Gov. Nikki Haley Pushes President To Deepen Ports

This story originally appeared in Patch sites in South Carolina on Feb. 28.

WASHINGTON -- Gov. Nikki Haley kept the focus on ports during a meeting with President Barack Obama and fellow governors at the White House Monday morning.

Haley, in town for the annual National Governors Association Conference, said at a press conference Monday afternoon that she used the White House meeting to urge the president to speed up the process for deepening the nation's ports. Leaders around the East Coast are working to deepen their ports to accommodate the upcoming widening of the Panama Canal.

"If we don’t get our ports deep enough, we will waste that opportunity," she said.

Haley indicated she would like to see the federal government allocate more funding for port-deepening efforts.

Speaking to reporters at a press conference sponsored by the Republican Governors Association, Haley said that she was not specifically referring to the Port of Charleston, but all ports. She said she also urged Obama and Vice President Joe Biden to upgrade the nation's maritime policies, and shorten the timeline for the Army Corps of Engineers to address port-deepening requests from states.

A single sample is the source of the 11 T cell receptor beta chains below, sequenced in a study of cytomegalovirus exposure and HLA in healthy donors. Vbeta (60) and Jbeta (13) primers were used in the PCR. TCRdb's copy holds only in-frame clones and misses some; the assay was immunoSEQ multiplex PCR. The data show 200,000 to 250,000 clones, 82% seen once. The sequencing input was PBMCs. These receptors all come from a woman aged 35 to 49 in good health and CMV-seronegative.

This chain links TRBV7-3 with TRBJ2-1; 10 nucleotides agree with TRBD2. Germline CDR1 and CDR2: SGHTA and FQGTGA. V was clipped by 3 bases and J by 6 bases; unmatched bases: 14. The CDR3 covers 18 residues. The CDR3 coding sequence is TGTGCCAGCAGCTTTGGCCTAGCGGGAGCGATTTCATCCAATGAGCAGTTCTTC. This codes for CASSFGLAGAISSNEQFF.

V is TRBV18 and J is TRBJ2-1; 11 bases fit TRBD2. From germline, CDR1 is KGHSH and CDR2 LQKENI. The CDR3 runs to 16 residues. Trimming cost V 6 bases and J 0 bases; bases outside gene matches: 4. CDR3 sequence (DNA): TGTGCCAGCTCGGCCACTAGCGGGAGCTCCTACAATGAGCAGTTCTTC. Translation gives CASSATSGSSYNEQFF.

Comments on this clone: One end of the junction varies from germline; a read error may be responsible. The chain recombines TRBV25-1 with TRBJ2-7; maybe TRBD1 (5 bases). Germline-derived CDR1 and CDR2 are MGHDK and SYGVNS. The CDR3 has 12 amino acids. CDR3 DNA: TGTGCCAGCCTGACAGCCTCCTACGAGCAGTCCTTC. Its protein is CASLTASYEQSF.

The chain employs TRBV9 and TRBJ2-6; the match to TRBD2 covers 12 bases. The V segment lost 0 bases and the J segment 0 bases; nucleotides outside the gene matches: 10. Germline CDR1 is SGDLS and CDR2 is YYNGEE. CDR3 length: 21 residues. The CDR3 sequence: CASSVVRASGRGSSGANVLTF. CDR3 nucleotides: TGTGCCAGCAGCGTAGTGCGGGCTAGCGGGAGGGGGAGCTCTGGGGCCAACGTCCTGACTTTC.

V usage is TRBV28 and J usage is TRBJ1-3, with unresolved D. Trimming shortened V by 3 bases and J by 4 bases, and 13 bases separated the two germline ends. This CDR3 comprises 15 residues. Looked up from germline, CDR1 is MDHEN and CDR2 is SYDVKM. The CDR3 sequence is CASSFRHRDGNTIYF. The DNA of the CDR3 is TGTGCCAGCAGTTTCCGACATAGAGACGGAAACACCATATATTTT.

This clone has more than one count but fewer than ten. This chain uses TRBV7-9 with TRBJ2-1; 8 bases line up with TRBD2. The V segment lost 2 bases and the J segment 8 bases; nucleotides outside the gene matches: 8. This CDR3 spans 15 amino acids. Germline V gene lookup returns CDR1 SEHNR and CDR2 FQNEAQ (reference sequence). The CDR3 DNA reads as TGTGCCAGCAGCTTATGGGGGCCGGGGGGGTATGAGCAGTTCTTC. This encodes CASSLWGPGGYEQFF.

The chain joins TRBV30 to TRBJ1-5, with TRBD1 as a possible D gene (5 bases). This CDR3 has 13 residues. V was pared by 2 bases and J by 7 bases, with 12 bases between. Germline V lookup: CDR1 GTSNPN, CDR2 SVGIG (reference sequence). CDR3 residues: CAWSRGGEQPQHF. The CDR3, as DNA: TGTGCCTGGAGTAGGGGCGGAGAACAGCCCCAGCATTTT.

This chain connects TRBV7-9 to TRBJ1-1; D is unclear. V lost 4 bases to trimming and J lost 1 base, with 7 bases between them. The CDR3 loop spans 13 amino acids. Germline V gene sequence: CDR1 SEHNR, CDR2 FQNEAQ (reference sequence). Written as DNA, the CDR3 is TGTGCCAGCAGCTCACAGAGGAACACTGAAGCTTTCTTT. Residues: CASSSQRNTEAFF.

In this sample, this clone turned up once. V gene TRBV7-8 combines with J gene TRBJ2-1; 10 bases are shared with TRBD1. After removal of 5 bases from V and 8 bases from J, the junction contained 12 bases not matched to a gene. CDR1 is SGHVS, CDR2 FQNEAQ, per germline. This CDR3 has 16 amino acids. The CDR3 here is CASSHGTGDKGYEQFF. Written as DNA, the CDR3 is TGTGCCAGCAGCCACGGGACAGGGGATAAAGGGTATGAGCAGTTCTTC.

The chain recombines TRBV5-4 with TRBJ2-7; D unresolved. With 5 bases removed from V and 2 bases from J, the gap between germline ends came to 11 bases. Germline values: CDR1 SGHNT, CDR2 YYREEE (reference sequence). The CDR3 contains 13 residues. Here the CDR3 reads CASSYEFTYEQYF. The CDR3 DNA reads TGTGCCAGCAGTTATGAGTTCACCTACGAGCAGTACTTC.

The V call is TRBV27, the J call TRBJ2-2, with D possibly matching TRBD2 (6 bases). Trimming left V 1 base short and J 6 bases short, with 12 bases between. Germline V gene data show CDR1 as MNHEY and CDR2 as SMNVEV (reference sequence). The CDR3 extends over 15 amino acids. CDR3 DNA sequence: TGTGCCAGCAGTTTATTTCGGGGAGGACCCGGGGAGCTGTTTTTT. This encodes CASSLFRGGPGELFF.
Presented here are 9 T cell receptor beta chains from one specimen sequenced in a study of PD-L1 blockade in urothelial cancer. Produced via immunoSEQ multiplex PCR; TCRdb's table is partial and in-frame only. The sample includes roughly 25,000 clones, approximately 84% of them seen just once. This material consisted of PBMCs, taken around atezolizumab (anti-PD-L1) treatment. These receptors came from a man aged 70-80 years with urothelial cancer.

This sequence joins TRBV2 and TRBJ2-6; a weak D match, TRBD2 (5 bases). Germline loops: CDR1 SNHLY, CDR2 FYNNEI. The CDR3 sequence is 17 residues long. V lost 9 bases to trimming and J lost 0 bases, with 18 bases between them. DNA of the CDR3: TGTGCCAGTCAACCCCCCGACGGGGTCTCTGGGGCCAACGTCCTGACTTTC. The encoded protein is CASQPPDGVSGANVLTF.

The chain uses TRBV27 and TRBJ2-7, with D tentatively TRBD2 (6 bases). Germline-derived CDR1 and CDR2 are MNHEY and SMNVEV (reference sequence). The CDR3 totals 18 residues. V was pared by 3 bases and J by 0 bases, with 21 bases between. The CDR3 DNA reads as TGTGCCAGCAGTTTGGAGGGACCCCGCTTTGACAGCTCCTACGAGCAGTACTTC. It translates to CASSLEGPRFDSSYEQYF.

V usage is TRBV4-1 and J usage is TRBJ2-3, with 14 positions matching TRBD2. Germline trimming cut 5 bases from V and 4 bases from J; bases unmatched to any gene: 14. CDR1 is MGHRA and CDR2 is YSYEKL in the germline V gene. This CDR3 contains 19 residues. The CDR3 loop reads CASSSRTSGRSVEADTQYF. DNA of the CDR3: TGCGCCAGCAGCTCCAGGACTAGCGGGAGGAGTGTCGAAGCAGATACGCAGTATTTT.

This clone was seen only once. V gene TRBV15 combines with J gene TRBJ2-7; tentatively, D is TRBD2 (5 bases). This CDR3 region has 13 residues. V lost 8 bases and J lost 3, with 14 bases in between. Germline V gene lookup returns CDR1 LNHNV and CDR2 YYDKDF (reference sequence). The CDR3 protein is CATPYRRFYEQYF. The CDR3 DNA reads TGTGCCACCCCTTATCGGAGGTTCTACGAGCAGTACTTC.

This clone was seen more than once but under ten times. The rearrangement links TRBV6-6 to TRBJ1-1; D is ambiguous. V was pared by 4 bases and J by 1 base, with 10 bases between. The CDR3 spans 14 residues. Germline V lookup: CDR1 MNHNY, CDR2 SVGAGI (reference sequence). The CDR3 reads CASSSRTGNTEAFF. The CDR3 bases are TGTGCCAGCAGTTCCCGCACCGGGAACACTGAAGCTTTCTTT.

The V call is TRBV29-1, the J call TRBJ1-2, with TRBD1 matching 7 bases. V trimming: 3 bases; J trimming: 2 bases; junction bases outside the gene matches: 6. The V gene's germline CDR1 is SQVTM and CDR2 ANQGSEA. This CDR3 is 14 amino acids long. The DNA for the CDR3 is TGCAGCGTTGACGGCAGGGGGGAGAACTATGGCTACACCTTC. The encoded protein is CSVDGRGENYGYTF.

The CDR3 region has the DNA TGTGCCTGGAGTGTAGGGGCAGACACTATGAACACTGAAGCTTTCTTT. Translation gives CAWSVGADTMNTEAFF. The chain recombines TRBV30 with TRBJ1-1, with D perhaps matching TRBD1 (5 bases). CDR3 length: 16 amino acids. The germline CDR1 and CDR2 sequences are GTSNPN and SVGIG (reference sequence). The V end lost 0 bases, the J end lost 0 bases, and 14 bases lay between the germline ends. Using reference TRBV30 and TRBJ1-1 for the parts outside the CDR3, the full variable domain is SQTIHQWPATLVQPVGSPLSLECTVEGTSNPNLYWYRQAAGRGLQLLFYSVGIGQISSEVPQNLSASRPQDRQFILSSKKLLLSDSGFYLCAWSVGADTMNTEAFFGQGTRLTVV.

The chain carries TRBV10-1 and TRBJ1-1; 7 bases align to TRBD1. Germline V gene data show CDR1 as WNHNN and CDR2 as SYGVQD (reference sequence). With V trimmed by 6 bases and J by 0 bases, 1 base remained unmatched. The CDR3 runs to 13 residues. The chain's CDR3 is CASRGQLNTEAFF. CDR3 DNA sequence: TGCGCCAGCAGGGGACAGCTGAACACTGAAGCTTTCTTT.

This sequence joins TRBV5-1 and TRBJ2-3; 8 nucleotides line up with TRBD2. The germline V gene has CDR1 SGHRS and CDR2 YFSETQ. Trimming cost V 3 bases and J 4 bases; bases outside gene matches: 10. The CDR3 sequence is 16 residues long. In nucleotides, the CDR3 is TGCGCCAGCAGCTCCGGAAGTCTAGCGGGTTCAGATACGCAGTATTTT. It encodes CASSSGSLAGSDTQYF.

Haley's remarks come the same day that she vetoed a bill from the state legislature regarding the Georgia Ports Authority and the Savannah River. The legislature sought to overturn her administration’s approval of permits to deepen the river, which could lead to deepening of Georgia’s Port of Savannah before South Carolina's Port of Charleston. Haley explained that her veto was due to what she saw as legislative meddling in executive branch actions.

Funding for required studies of the harbor was announced earlier this month; the U.S. Army Corps of Engineers announced Feb. 8 that it set aside $2.5 million for studies on deepening the harbor.

The White House released the president's budget Feb. 13, which included an additional $3.5 million for the Charleston Harbor project. That money isn't assured since Congress will ultimately decide budget priorities.

Last week, the state House Ways and Means Committee agreed to set aside $180 million toward costs once studies are complete. The total project is expected to cost $300 million.